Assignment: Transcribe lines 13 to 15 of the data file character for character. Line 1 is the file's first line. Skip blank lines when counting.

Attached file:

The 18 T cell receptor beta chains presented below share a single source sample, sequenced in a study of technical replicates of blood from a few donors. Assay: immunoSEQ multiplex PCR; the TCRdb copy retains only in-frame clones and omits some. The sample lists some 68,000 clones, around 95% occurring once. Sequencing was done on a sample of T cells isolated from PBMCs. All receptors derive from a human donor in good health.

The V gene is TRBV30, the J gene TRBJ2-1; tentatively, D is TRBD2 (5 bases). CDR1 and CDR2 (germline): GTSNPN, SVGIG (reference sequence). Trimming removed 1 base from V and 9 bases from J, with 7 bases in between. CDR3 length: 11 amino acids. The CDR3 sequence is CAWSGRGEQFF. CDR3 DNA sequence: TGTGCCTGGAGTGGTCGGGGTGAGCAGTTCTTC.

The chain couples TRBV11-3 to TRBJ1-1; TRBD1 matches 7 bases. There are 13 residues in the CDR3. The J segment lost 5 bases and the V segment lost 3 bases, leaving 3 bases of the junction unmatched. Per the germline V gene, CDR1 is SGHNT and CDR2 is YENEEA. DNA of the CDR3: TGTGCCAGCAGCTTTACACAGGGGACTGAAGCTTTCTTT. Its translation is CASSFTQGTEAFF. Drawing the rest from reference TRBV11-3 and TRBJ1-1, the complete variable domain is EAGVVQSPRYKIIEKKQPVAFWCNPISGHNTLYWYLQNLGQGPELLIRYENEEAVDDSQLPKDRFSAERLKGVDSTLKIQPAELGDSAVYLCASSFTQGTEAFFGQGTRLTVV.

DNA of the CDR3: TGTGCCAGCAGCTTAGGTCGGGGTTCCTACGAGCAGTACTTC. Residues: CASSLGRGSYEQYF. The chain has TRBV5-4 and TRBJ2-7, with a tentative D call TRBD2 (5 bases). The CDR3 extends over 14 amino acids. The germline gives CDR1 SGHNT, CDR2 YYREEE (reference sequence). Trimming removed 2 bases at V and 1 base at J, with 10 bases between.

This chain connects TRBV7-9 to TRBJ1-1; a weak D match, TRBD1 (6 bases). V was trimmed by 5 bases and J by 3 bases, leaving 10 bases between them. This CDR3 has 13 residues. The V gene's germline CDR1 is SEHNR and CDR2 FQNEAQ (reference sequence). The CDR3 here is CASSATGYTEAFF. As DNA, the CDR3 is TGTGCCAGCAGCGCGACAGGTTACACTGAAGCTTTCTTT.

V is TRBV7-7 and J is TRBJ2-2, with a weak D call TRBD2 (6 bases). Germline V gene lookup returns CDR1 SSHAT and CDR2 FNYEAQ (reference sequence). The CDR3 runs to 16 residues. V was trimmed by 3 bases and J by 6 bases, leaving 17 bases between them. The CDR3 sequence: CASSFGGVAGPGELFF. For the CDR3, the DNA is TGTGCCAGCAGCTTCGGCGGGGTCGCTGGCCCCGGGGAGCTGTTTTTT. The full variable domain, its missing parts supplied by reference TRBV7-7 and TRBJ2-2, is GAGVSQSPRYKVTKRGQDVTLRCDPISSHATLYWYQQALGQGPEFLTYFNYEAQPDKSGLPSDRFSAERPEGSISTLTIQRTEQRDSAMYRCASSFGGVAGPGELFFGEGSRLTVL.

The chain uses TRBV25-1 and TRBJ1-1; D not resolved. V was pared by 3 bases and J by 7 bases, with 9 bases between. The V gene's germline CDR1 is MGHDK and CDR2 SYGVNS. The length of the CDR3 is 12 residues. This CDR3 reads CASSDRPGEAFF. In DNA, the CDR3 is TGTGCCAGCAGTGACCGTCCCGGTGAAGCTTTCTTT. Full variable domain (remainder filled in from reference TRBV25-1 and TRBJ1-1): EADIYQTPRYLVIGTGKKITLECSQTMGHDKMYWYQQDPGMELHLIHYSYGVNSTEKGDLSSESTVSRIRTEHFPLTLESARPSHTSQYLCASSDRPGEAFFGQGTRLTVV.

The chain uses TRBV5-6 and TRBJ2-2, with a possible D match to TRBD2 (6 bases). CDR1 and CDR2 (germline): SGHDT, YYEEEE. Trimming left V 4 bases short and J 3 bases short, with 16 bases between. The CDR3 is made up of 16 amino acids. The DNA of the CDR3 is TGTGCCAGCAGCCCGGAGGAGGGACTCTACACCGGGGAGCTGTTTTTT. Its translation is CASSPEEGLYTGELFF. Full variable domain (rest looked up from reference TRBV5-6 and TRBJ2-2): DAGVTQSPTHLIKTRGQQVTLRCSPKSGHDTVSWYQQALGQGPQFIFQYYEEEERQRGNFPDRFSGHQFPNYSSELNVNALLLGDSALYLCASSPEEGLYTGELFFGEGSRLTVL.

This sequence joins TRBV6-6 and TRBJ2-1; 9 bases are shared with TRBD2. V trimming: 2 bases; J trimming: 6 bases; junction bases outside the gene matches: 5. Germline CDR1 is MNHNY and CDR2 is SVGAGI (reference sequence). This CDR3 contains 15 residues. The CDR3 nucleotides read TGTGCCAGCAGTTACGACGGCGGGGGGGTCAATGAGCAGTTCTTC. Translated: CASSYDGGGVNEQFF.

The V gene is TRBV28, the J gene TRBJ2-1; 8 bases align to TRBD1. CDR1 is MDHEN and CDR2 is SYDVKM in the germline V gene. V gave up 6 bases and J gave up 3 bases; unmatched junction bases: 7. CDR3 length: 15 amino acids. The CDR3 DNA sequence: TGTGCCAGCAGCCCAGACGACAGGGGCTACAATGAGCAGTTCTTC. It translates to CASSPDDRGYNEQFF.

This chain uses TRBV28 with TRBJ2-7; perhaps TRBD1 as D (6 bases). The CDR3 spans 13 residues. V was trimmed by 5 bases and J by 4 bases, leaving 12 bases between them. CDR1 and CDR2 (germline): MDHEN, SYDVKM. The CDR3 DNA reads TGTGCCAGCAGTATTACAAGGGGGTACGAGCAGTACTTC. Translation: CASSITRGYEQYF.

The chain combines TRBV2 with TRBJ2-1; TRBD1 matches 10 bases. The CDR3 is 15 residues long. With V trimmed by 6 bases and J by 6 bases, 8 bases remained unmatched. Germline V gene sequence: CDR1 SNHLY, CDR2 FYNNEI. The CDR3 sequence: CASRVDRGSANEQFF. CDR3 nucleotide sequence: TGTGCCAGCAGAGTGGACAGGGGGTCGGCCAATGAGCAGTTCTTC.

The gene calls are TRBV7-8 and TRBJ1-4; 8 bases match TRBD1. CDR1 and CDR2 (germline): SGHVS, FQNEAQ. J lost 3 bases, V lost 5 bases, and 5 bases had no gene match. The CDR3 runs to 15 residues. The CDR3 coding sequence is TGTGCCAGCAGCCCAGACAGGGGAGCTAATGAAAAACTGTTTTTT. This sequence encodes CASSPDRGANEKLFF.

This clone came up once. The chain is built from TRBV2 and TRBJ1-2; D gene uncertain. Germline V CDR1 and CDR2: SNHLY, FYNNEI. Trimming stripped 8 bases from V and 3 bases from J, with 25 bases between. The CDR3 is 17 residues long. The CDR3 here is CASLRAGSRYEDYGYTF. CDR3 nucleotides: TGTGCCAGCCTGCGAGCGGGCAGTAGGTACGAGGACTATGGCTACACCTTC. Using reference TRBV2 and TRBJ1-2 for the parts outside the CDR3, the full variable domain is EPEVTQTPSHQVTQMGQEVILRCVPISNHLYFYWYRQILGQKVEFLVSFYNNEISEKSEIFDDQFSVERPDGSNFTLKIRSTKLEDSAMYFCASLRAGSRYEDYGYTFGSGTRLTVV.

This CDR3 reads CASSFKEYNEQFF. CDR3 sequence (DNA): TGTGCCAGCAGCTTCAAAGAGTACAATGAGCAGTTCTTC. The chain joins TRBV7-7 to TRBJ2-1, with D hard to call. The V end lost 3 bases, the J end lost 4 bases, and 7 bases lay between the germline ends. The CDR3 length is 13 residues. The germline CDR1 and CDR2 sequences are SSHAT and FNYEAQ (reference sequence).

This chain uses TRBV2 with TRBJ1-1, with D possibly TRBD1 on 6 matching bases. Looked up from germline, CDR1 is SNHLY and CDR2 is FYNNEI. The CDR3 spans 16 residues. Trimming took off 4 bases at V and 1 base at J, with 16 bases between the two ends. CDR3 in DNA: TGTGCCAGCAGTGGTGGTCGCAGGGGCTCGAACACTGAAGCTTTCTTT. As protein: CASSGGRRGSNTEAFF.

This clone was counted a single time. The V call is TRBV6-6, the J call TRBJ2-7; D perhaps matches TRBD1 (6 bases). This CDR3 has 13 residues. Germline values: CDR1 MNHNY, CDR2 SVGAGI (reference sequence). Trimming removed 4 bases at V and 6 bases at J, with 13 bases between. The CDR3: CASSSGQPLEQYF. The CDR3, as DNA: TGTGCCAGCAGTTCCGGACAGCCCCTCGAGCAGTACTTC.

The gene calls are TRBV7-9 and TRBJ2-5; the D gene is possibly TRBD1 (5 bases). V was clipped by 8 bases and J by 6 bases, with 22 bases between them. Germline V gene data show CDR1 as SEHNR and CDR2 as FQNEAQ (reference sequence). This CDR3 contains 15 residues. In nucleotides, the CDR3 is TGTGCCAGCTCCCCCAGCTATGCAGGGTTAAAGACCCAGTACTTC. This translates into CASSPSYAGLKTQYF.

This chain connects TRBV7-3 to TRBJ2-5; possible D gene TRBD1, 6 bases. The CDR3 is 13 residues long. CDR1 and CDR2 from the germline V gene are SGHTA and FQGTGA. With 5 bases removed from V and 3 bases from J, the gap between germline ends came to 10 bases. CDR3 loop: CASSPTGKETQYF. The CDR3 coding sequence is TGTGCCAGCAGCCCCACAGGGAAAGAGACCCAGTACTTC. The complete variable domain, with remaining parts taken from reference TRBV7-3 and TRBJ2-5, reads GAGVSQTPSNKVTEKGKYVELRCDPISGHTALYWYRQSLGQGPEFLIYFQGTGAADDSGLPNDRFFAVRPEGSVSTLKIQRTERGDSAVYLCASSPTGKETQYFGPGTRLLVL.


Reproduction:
The gene calls are TRBV7-8 and TRBJ1-4; 8 bases match TRBD1. CDR1 and CDR2 (germline): SGHVS, FQNEAQ. J lost 3 bases, V lost 5 bases, and 5 bases had no gene match. The CDR3 runs to 15 residues. The CDR3 coding sequence is TGTGCCAGCAGCCCAGACAGGGGAGCTAATGAAAAACTGTTTTTT. This sequence encodes CASSPDRGANEKLFF.

This clone came up once. The chain is built from TRBV2 and TRBJ1-2; D gene uncertain. Germline V CDR1 and CDR2: SNHLY, FYNNEI. Trimming stripped 8 bases from V and 3 bases from J, with 25 bases between. The CDR3 is 17 residues long. The CDR3 here is CASLRAGSRYEDYGYTF. CDR3 nucleotides: TGTGCCAGCCTGCGAGCGGGCAGTAGGTACGAGGACTATGGCTACACCTTC. Using reference TRBV2 and TRBJ1-2 for the parts outside the CDR3, the full variable domain is EPEVTQTPSHQVTQMGQEVILRCVPISNHLYFYWYRQILGQKVEFLVSFYNNEISEKSEIFDDQFSVERPDGSNFTLKIRSTKLEDSAMYFCASLRAGSRYEDYGYTFGSGTRLTVV.

This CDR3 reads CASSFKEYNEQFF. CDR3 sequence (DNA): TGTGCCAGCAGCTTCAAAGAGTACAATGAGCAGTTCTTC. The chain joins TRBV7-7 to TRBJ2-1, with D hard to call. The V end lost 3 bases, the J end lost 4 bases, and 7 bases lay between the germline ends. The CDR3 length is 13 residues. The germline CDR1 and CDR2 sequences are SSHAT and FNYEAQ (reference sequence).